164 N.E.3d 1208
444 Ill.Dec. 633

upon the verdict of a jury. This appeal reviews the trial court's order granting a partial directed verdict in favor of the Defendant on the Plaintiffs' theory of negligence based upon the doctrine of informed consent."

¶ 10 Plaintiffs asserted that expert testimony was not required to show what a reasonable patient would have done. Instead, plaintiffs contended that they sufficiently presented a claim on informed consent by offering Teri's testimony that she would have had a Caesarean section, had she known about Collin's size and the risks associated with the natural birth of a macrosomic baby. Consistent with their introductory paragraph, plaintiffs presented no argument in either their opening brief or reply brief addressing the jury's verdict regarding professional negligence. Rather, plaintiffs asked the appellate court to "reverse each and every decision and order entered in the trial court which were further steps in the procedural progression of enforcing or otherwise remaining consistent with the Court's Order granting the Defendant's Motion for Directed Verdict."

¶ 11 On November 7, 2016, the appellate court issued its opinion in Crim I , reversing the circuit's court's judgment and remanding the case to the circuit court. 2016 IL App (4th) 150843, ¶ 51, 409 Ill.Dec. 221, 67 N.E.3d 433. The appellate court limited its decision to an analysis of the partial directed verdict on the issue of informed consent, stating it need not address the subsequent proceedings following the directed verdict "because it is not pertinent to the resolution of this case." Id. ¶ 29. The appellate court's mandate stated, "the order on appeal from the circuit court be REVERSED and the cause be remanded to the Circuit Court for the Eighth Judicial Circuit Adams County, for such other proceedings as required by order of this court."

¶ 12 Upon remand, the parties disagreed on what issues and facts could be retried. Defendant filed a motion in limine to exclude the presentation of any evidence relating to plaintiffs' negligent delivery claim, thereby requesting the new trial be conducted solely on the issue of informed consent. Defendant argued that the appellate court's opinion addressed only the informed consent claim and, therefore, the only issue and facts that should be retried are those related to plaintiffs' informed consent claim. Defendant further noted that plaintiffs forfeited their right to have a new trial on their professional negligence claim because they failed to file a post-trial motion as required by section 2-1202 of the Code of Civil Procedure. 735 ILCS 5/2-1202 (West 2016).1 Therefore, according to defendant, the circuit court was barred from relitigating the jury's verdict.

¶ 13 In response, plaintiffs claimed that a new trial on all issues was necessary because the appellate court issued a general mandate and the appellate court reversed the circuit court's judgment in its entirety and did not limit the issues the new trial could address. In regard to defendant's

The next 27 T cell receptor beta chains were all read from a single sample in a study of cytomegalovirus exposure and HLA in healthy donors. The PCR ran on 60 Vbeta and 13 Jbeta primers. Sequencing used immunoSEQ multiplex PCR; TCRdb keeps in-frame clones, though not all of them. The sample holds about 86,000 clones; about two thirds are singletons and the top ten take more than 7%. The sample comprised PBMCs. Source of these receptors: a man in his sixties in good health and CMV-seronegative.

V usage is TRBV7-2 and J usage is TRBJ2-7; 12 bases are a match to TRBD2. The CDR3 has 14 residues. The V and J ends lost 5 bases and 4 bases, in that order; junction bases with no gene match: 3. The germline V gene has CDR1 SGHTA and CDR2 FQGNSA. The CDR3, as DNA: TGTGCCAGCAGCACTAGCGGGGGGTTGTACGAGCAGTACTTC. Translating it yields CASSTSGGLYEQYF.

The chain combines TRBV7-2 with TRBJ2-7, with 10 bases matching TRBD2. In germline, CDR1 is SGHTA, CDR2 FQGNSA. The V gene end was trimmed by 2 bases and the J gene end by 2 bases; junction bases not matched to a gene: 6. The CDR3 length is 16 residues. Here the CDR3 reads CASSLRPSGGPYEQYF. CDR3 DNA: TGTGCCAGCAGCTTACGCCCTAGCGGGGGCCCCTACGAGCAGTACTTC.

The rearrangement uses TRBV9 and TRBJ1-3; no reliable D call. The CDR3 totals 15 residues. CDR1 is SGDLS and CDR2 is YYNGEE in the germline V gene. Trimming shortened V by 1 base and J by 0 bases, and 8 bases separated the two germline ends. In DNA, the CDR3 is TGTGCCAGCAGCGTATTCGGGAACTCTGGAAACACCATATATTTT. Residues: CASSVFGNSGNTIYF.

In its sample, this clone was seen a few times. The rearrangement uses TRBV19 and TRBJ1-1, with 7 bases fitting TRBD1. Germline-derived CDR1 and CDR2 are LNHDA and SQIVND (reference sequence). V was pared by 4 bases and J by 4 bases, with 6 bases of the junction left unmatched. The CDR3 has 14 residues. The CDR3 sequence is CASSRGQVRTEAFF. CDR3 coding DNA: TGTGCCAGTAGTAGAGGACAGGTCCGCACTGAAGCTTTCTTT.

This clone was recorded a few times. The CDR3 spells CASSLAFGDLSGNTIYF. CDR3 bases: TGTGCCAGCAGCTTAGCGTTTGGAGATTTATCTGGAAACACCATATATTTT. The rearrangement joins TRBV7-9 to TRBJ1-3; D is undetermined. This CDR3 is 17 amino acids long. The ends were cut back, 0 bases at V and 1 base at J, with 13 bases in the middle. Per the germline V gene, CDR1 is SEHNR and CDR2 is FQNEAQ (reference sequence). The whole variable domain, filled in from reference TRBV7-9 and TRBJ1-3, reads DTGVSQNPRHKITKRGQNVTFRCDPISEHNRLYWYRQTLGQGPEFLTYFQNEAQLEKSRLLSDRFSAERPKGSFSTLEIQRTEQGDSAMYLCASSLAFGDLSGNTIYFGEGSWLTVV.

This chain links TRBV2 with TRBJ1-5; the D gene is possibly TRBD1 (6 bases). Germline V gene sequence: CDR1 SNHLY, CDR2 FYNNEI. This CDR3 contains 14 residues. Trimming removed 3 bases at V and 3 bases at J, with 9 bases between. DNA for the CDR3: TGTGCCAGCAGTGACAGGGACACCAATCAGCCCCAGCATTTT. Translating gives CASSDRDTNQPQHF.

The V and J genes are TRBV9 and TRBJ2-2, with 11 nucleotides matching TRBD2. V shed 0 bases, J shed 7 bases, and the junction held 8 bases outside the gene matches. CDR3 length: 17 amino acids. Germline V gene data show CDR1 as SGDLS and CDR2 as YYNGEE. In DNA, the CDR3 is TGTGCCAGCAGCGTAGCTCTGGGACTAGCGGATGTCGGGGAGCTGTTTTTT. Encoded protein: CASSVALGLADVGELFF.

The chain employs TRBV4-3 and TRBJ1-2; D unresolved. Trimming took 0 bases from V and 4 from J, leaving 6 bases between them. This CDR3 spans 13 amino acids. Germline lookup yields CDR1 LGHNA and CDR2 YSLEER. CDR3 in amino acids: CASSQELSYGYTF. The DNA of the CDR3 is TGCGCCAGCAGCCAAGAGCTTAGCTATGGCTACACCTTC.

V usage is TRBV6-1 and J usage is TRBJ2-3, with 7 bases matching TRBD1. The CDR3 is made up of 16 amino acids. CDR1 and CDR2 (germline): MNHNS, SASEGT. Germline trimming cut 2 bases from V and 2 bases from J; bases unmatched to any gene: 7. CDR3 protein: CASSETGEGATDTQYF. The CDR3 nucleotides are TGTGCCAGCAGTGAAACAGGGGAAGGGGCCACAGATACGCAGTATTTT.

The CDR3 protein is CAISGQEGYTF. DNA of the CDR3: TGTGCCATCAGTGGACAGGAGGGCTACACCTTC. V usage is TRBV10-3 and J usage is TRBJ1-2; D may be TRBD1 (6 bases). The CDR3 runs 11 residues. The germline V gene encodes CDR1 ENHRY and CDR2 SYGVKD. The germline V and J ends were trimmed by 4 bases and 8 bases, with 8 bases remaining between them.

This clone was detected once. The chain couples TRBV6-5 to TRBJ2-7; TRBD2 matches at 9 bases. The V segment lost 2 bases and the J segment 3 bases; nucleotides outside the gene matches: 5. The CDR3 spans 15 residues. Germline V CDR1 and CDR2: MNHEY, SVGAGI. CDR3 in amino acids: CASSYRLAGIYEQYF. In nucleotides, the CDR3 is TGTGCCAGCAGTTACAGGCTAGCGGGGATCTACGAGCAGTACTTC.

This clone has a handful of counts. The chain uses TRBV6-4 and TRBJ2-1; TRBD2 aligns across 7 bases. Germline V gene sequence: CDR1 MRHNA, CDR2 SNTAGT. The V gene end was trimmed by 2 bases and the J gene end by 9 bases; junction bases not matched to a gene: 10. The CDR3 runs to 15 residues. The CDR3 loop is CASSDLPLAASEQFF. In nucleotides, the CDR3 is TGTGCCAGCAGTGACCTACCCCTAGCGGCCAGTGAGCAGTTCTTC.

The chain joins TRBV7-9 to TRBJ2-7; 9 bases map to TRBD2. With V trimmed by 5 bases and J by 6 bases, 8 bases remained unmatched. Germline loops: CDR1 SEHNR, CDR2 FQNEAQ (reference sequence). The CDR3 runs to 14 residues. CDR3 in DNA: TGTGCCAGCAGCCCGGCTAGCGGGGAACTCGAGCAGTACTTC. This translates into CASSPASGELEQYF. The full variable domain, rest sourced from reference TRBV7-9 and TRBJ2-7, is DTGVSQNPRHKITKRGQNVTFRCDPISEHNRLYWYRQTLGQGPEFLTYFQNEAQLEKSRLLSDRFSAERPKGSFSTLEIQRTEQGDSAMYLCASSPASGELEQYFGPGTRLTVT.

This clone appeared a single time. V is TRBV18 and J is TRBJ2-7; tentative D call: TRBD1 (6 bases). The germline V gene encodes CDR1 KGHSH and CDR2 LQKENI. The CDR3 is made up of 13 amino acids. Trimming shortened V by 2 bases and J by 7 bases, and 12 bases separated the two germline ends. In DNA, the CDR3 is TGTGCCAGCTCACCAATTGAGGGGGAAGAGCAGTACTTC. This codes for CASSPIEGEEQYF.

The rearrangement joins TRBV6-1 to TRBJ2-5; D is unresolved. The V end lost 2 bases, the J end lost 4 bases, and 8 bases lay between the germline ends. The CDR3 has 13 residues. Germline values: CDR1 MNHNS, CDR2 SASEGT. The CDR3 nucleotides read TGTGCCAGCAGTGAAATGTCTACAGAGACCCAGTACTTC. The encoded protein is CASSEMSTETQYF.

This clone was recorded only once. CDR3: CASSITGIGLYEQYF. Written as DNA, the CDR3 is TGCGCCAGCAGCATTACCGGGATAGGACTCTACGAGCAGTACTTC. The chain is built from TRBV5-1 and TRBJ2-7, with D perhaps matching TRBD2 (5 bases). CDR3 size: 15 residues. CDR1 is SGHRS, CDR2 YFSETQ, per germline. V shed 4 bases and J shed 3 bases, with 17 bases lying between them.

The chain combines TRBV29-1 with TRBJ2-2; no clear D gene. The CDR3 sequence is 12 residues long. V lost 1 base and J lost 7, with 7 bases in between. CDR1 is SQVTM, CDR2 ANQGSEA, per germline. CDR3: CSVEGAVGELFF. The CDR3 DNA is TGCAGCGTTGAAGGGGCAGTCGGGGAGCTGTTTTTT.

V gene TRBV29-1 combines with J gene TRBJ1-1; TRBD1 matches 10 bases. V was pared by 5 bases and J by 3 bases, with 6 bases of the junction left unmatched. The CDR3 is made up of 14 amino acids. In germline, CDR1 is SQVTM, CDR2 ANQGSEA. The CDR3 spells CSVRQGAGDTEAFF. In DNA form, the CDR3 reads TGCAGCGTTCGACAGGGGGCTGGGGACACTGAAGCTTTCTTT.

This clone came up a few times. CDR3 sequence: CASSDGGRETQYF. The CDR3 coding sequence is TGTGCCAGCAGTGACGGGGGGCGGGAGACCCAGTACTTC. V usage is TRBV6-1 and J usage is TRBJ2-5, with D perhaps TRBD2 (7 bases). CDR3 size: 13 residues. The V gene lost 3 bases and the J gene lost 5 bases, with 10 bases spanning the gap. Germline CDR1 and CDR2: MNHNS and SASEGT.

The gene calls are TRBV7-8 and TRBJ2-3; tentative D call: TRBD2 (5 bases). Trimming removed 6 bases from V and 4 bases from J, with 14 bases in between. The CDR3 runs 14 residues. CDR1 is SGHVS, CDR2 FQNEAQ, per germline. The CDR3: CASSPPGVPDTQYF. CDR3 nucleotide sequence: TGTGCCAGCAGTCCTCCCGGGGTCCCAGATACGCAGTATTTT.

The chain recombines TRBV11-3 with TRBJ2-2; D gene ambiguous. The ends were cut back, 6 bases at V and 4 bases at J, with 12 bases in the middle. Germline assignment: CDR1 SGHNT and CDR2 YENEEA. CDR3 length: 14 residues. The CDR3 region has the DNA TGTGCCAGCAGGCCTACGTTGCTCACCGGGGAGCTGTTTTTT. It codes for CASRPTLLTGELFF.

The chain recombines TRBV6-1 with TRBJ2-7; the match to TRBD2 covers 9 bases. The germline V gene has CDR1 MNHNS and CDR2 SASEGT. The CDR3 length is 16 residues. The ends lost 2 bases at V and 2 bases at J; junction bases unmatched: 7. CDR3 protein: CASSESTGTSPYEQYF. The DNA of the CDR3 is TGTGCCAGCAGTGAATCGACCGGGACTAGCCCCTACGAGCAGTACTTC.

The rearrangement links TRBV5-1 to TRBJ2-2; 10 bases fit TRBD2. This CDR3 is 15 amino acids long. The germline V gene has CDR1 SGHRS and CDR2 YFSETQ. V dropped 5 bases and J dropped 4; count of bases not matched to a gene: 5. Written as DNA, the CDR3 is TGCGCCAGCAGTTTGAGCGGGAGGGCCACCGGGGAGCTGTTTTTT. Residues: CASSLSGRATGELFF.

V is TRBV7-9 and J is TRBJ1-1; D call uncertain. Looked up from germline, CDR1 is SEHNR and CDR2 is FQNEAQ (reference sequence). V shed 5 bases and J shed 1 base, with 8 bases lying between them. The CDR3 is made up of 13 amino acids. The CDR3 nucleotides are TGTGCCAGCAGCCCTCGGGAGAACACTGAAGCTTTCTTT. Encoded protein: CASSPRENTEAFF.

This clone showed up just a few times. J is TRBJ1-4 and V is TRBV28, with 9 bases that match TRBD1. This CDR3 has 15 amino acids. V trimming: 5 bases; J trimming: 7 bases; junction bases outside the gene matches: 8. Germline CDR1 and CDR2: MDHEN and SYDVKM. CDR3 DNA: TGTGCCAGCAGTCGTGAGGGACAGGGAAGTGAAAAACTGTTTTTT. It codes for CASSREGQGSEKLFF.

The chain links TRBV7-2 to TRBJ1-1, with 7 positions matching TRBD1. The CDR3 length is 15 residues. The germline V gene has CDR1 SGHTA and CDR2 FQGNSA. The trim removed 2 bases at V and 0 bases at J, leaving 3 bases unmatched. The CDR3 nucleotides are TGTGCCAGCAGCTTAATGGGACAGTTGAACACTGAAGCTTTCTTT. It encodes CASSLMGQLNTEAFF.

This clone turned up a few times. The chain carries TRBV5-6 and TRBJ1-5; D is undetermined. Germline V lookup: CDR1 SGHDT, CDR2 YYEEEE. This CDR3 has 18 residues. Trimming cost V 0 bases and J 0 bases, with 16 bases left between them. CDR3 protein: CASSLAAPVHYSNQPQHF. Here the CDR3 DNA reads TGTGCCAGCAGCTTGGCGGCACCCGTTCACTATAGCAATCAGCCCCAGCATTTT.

164 N.E.3d 1209
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claim of forfeiture, plaintiffs asserted they preserved all issues for review by including in their notice of appeal and appellate brief a general request for a new trial. Plaintiffs additionally argued for the first time that they were not required to file a post-trial motion challenging a directed verdict, given the directed verdict changed the "tenor" of the remaining trial, thus making a new trial on all issues appropriate.

¶ 14 Following a hearing on defendant's motion in limine , the circuit court denied the motion but invited the parties to propose a certified question pursuant to Rule 308. The circuit court certified the following question for immediate appeal: "Whether the ruling of the Appellate Court, 2016 IL App (4th) 150843, 409 Ill.Dec. 221, 67 N.E.3d 433, reversing the judgment and remanding this case for a...

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3 cases
  • People v. Brown, Docket No. 124100
    • United States
    • Supreme Court of Illinois
    • 2 Abril 2020
    ...motion to dismiss, all the facts necessary to resolution of defendant's "as-applied" challenge are before us, and remand would serve no 164 N.E.3d 1205444 Ill.Dec. 630 valid purpose. Accordingly, this case should not be sent back to the circuit court with directions. Rather, we should retai......
  • In re Main, 2-20-0131
    • United States
    • United States Appellate Court of Illinois
    • 2 Noviembre 2020
    ...question although it improperly rested on the facts of the case, citing judicial economy); see also Crim v. Dietrich , 2020 IL 124318, 444 Ill.Dec. 630, 164 N.E.3d 1205 (problematic certified question answered where it did not have any of the flaws identified in Rozsavolgyi ; question did n......
  • Sproull v. State Farm Fire & Cas. Co., Docket No. 126446
    • United States
    • Supreme Court of Illinois
    • 23 Septiembre 2021 broad and not limited to determining how the circuit court's question should be decided. Crim v. Dietrich , 2020 IL 124318, ¶ 18, 444 Ill.Dec. 630, 164 N.E.3d 1205 ; Schrock v. Shoemaker , 159 Ill. 2d 533, 537, 203 Ill.Dec. 787, 640 N.E.2d 937 (1994). The rules applicable to contract int......